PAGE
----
Trufitt, Rock Bases
When beginning a project that requires a base, I always try and find a commercially available base before creating my custom base. This saves me lots of time, and in doing so, saves me money.
Most of the bases that are made by suppliers are manufactured in foam. Usually, foam variety table and floor bases have a bottom board pre-installed that allows the base to sit flat when the piece is complete. Sometimes, foam bases have shelves in specific areas of the base where the mannikin leg rods or wires are to be secured. For this same reason, almost all wall-hung foam bases have a wooden shelf inside of the piece.
When I use a commercially manufactured base, I first determine where the mannikin rods or wire will go into the surface of the base. You can either mark the spots with a pen or simply press the actual rods or wires down into the base. When you do this, you will create the guides you will need to drill the holes. Once this is done, I drill my rod holes and then set the mannikin into place onto the base, pushing the rods or wires through the drilled holes.
With a floor or table base, I then take a countersink bit and countersink the underside of the base where the holes come through. This allows the nuts and washers to be applied to the leg rods of your mannikin.
Once everything looks good for the position, with the mannikin still sitting on the base, I remove any extra threaded rod that is not needed. If the mannikin being mounted uses wire, I cut a groove into the board so that the wire is easily bent over and stapled into the groove.
It’s a good idea to pre-drill your base before you do any finished work. Make sure the base is going to fit the mannikin and that your attachment points will be secure. If you are using a wall-hung base, the same techniques are used for marking and pre-drilling through the pre-installed board (shelf) within the base. Also, you will need to determine the distance down through the foam to the board. Take that measurement, and on the backboard, cut a hole through that will be underneath the installed shelf. You will need to cut a hole large enough so that you can dig out the foam under the shelf and then will be able to apply the nuts and washers easily. This access hole will not be visible when the wall mount is complete.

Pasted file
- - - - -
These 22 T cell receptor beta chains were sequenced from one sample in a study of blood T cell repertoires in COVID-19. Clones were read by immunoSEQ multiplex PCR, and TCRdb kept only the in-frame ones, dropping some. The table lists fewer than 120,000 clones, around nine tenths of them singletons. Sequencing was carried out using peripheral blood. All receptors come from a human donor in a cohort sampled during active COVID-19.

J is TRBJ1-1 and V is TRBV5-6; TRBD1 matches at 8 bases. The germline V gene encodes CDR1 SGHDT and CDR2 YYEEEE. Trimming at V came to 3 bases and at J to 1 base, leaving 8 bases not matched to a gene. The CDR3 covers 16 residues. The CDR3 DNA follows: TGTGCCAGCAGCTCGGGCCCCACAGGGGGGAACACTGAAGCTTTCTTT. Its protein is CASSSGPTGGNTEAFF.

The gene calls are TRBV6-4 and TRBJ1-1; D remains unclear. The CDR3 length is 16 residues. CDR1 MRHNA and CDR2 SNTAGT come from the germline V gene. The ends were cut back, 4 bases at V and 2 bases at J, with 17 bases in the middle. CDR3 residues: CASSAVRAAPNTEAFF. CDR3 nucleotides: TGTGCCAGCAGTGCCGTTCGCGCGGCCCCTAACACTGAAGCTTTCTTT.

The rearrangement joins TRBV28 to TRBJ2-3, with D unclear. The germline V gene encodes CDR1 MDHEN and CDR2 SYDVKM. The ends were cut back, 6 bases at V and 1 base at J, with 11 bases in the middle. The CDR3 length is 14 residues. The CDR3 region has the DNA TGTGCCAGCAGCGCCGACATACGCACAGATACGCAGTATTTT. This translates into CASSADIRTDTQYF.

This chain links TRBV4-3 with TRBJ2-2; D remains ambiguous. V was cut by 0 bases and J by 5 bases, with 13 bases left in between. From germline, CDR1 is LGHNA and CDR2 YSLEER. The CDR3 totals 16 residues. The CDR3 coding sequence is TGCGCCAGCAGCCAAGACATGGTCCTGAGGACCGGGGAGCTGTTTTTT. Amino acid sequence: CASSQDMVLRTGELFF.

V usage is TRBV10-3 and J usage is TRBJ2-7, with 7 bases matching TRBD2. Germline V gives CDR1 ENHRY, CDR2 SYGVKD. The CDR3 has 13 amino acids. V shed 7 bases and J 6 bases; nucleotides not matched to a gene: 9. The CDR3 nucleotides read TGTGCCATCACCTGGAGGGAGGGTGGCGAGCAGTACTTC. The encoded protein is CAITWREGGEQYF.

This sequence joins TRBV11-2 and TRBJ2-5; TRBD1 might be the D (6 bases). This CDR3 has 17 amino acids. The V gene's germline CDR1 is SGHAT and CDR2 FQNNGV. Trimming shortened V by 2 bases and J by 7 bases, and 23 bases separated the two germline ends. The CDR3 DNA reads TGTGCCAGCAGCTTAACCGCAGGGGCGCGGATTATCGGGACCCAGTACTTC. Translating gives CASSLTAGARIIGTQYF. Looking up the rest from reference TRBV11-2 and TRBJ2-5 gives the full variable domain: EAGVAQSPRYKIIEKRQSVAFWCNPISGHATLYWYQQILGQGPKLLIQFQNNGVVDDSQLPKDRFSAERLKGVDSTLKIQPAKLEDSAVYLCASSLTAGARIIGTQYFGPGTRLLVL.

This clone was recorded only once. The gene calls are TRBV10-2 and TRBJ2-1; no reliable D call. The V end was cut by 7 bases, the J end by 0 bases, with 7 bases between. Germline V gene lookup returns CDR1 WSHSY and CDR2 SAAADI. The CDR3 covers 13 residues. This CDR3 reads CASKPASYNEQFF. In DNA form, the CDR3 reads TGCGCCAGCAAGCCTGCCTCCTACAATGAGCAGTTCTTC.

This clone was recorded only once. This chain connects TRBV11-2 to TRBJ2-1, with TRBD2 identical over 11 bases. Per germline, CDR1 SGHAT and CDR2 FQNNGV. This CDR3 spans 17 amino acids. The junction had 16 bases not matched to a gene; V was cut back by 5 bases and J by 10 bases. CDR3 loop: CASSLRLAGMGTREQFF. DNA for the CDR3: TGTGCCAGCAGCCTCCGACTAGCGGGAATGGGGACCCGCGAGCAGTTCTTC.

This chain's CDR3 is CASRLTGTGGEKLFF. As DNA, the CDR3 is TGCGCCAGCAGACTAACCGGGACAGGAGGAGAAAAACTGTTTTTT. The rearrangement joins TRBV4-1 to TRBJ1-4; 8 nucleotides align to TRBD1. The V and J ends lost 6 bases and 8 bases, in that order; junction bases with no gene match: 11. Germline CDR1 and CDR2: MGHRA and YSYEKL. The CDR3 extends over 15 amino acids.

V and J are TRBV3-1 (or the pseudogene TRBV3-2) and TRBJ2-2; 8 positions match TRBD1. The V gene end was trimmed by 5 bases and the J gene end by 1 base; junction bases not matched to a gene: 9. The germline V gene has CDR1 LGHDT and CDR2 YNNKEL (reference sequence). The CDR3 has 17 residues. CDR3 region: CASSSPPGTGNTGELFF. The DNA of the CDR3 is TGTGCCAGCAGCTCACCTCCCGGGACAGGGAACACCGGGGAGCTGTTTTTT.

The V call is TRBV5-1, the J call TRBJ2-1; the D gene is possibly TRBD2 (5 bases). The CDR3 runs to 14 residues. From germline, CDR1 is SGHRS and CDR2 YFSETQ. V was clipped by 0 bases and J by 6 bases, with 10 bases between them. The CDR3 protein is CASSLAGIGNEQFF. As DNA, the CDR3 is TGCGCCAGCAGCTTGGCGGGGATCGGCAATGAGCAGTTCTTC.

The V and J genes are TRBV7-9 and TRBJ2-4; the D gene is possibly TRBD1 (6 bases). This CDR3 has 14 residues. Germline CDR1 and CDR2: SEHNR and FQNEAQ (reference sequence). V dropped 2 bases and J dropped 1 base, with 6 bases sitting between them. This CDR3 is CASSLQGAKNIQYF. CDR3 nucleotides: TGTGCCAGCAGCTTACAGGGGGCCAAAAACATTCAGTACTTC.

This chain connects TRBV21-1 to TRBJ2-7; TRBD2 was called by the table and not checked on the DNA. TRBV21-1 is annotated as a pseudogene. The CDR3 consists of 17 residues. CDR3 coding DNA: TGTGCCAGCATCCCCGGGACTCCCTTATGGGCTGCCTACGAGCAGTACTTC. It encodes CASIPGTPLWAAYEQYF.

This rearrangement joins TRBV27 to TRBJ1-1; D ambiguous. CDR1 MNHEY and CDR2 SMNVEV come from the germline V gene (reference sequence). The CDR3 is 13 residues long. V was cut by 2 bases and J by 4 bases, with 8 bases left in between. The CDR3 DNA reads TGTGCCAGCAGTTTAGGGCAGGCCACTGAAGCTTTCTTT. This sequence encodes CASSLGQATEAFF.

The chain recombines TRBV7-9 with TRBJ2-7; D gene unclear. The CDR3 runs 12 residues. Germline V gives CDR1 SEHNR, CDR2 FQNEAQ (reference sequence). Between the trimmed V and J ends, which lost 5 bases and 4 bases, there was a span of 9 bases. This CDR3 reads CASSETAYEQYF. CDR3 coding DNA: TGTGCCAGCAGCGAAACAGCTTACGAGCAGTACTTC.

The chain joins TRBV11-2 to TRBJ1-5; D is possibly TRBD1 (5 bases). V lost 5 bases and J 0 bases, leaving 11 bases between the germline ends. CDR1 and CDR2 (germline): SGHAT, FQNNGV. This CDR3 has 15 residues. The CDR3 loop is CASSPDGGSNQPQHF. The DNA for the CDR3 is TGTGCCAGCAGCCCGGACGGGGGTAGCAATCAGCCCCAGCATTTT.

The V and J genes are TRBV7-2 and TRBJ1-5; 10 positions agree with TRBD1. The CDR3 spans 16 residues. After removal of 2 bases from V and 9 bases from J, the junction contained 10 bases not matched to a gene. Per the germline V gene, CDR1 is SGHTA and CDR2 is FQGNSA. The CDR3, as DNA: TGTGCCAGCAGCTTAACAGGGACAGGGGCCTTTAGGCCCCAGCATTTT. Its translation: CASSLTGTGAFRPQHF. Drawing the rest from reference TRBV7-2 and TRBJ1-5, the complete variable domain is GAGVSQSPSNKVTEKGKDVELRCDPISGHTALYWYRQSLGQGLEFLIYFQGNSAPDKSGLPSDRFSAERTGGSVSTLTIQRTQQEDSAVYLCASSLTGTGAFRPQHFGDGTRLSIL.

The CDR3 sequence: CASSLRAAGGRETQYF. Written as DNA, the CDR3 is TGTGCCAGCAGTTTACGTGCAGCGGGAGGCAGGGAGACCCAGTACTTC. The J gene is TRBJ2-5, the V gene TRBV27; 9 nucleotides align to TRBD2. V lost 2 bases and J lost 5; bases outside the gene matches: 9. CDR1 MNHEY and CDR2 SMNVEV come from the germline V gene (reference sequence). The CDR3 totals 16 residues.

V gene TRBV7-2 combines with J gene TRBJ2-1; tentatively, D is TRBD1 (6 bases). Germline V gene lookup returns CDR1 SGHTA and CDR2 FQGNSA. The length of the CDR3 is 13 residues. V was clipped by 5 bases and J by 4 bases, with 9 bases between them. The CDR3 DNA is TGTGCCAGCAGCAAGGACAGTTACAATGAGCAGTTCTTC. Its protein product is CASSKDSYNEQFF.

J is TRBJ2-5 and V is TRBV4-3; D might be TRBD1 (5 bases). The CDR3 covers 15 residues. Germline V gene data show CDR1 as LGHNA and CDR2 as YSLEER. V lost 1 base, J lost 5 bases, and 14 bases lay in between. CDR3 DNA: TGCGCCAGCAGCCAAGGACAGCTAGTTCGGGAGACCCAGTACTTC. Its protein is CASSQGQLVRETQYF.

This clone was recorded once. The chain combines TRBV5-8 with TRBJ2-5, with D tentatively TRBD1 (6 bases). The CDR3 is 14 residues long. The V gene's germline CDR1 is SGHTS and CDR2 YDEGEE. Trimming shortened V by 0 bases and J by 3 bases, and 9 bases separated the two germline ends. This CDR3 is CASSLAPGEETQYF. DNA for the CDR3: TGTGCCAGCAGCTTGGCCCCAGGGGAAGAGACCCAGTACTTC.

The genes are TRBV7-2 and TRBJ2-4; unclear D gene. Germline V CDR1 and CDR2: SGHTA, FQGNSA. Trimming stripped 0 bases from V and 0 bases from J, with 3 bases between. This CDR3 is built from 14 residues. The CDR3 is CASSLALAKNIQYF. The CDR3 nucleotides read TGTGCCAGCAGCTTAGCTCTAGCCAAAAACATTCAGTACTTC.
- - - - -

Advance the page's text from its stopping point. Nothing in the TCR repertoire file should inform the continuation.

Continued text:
Once you have the base so it will accept the mannikin with ease, you can proceed with your finished work and create a unique base.
Most foam bases have some sort of seam or seams. These will need to be cleaned up. I take a fine-toothed file and simply file down the seam until it is smooth. Then, I mix up some plaster and add a small amount of matching tempera. When you add water to this, the plaster should result in a matching color mix. Take a damp cloth and wipe this over the seams and then texture the area as needed to match the texture of the foam rock. Once this dries, you are ready to complete your finished work.
When finishing up a foam rock base, some artists like to apply a catalyst resin and then throw on some sand, thus creating a fairly smooth-looking base. When you do this, apply a resin that is catalyzed fairly hot and after you apply your sand, simply dump off the excess. If needed, apply more resin on specific spots, re-apply sand, shake off and finally let cure. You can find sand in many different colors and even different types. If you want to have stumps, sticks, or any hard wooden products on your finished base, install them before you apply the resin and sand.
A simple route to take is to use a texture-type paint, such as Fleck Stone, which is a spray system that offers a variety of textured looks. Some artists even like to use an airbrush and paint finish colors and highlights to achieve the final look. Another way is to cover your commercial foam rock with a thin layer of rock mix while using tempera paint to colorize the mix. This method is very durable when it completely dries and cures. It makes a super-looking texture and can be smooth or rough, depending on what you like. Rock mix comes in three different textures and works very easily.
I believe that the most important part of using a commercially manufactured foam base is to understand that it probably isn’t ready “right out of the box.” Experiment a little with some easy finishing techniques and your commercial base can take on a look that both you and your customer will like. Commercial bases save you time and money and a lot of headaches! Good luck with your next base project.